2. Heart Disease: Metformin has been shown to have cardiovascular benefits and is often prescribed to women with type 2 diabetes and heart disease. However, in rare cases, metformin can cause heart problems, such as congestive heart failure or myocardial infarction (heart attack). Women with pre-existing heart disease should be monitored closely while taking metformin.
3. Pregnancy: Metformin is considered safe to use during pregnancy, although there is limited data on its safety and efficacy. Women with type 2 diabetes who are pregnant or planning to become pregnant should consult with their healthcare provider to discuss the risks and benefits of metformin.
4. Breastfeeding: Metformin is excreted in breast milk, although the amount is small and unlikely to cause harm to the nursing infant. However, women who are breastfeeding should discuss the use of metformin with their healthcare provider.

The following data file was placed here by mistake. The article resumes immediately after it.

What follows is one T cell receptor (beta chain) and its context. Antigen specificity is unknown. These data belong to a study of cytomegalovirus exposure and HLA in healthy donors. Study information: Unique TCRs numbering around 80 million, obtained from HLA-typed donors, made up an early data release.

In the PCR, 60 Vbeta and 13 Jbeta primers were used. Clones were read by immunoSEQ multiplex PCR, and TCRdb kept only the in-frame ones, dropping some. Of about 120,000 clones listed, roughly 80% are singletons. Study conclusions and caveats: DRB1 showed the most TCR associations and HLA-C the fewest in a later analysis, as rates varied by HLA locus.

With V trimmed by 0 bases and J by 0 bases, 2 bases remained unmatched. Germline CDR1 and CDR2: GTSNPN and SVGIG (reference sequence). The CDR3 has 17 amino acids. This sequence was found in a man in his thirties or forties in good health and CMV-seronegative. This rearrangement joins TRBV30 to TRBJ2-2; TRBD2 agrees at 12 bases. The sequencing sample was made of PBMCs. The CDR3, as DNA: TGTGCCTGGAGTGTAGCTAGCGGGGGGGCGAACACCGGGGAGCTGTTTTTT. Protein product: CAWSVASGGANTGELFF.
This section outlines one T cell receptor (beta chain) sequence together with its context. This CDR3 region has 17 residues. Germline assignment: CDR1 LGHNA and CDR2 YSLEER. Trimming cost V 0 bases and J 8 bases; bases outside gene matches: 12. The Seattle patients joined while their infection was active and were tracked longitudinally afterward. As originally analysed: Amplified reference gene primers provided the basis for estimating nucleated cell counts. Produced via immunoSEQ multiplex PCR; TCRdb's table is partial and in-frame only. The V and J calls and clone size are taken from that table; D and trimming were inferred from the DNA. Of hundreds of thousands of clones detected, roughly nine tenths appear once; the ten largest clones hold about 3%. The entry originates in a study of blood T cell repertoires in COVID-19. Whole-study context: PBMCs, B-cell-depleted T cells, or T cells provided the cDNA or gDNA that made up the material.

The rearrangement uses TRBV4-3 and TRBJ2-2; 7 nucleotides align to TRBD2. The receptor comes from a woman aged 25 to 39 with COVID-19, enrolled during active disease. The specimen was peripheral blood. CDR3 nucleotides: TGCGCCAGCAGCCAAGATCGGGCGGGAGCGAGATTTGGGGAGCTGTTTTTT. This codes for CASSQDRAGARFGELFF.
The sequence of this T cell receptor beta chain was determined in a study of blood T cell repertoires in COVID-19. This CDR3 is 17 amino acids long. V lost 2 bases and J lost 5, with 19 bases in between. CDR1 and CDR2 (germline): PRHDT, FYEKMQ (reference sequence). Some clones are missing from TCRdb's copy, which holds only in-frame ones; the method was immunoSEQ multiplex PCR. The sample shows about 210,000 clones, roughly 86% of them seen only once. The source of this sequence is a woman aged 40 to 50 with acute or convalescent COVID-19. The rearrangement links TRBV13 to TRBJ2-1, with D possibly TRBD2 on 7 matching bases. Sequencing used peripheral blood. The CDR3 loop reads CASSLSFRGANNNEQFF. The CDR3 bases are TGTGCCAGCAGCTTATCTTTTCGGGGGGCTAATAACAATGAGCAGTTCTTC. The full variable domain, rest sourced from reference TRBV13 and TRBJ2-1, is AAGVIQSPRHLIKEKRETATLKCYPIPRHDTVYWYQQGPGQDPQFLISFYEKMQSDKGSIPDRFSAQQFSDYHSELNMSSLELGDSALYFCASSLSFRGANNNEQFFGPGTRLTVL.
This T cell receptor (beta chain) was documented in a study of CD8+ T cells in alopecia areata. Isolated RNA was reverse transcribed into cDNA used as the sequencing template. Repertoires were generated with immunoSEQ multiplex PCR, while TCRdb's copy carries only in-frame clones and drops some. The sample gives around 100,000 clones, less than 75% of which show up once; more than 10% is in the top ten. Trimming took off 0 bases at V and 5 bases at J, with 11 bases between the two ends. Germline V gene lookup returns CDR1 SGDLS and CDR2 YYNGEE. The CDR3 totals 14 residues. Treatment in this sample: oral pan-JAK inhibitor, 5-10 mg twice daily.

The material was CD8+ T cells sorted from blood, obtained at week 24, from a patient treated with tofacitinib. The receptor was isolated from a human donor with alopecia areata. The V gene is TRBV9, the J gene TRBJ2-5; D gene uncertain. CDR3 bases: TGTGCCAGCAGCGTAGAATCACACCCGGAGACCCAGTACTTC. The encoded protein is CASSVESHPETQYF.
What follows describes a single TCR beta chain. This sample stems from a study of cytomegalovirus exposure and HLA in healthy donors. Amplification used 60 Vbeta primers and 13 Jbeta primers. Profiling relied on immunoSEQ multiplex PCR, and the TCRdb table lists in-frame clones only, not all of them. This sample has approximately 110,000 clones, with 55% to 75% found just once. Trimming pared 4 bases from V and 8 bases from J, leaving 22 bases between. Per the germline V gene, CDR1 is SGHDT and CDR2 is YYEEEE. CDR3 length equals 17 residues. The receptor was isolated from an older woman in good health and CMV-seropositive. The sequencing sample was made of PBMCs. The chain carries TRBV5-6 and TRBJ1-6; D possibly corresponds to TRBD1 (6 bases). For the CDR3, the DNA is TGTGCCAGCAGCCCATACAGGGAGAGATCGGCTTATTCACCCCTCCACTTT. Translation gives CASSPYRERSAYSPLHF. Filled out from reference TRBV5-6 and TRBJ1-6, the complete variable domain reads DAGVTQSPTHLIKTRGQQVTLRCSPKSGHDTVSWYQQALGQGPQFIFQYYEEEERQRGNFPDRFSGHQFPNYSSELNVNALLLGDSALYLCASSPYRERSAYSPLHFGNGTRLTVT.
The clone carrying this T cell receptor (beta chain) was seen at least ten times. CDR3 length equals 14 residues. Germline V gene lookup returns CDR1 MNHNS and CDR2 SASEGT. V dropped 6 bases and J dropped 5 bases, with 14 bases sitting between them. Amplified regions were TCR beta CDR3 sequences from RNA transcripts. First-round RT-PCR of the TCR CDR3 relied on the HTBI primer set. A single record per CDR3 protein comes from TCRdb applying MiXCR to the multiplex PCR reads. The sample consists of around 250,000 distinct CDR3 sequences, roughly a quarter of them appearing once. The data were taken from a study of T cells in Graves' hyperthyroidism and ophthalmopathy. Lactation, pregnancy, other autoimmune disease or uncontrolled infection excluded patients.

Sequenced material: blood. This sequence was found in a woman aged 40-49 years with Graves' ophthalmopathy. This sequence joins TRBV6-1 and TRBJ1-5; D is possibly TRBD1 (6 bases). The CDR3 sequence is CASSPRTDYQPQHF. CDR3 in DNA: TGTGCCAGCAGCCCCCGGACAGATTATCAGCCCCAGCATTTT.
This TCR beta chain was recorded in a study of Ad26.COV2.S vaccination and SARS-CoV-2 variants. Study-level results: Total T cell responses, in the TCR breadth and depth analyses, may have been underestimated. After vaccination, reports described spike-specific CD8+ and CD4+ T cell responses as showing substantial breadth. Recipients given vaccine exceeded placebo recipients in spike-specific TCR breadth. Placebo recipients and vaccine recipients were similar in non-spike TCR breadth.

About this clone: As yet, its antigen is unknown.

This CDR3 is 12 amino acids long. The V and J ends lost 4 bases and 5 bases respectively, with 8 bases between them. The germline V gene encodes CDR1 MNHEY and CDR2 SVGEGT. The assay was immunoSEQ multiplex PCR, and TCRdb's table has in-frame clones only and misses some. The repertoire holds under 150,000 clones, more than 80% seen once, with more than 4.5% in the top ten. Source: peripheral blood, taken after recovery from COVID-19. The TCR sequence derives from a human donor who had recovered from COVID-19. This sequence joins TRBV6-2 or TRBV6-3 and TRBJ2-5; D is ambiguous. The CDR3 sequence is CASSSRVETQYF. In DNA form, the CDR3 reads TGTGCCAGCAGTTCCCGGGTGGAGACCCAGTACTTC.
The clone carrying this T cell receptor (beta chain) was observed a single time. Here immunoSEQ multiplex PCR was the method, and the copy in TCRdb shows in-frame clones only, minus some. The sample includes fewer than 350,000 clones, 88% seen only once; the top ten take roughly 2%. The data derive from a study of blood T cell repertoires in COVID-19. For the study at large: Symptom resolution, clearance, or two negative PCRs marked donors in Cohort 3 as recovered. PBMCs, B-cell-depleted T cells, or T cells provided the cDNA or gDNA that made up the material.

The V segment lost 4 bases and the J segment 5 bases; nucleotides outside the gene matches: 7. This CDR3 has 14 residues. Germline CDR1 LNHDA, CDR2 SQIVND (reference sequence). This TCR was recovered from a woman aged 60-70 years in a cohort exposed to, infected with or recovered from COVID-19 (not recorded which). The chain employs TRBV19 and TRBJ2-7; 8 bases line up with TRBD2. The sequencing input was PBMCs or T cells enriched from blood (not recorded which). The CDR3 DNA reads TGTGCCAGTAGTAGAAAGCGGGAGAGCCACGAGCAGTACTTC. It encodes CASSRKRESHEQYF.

Metformin is a commonly prescribed medication for type 2 diabetes that can cause side effects, especially in women. Common side effects include gastrointestinal upset, lactic acidosis, hypoglycemia, vitamin B12 deficiency, and weight loss. Uncommon side effects include rash, metallic taste, changes in the menstrual cycle, decreased libido, hypothyroidism, headache, muscle weakness, and liver toxicity. Women with pre-existing kidney, liver, or heart disease may be at an increased risk of developing side effects. Women who are pregnant or breastfeeding should consult with their healthcare provider before taking metformin. Regular monitoring of kidney function, liver function, B12 levels, and thyroid function is recommended for women taking metformin.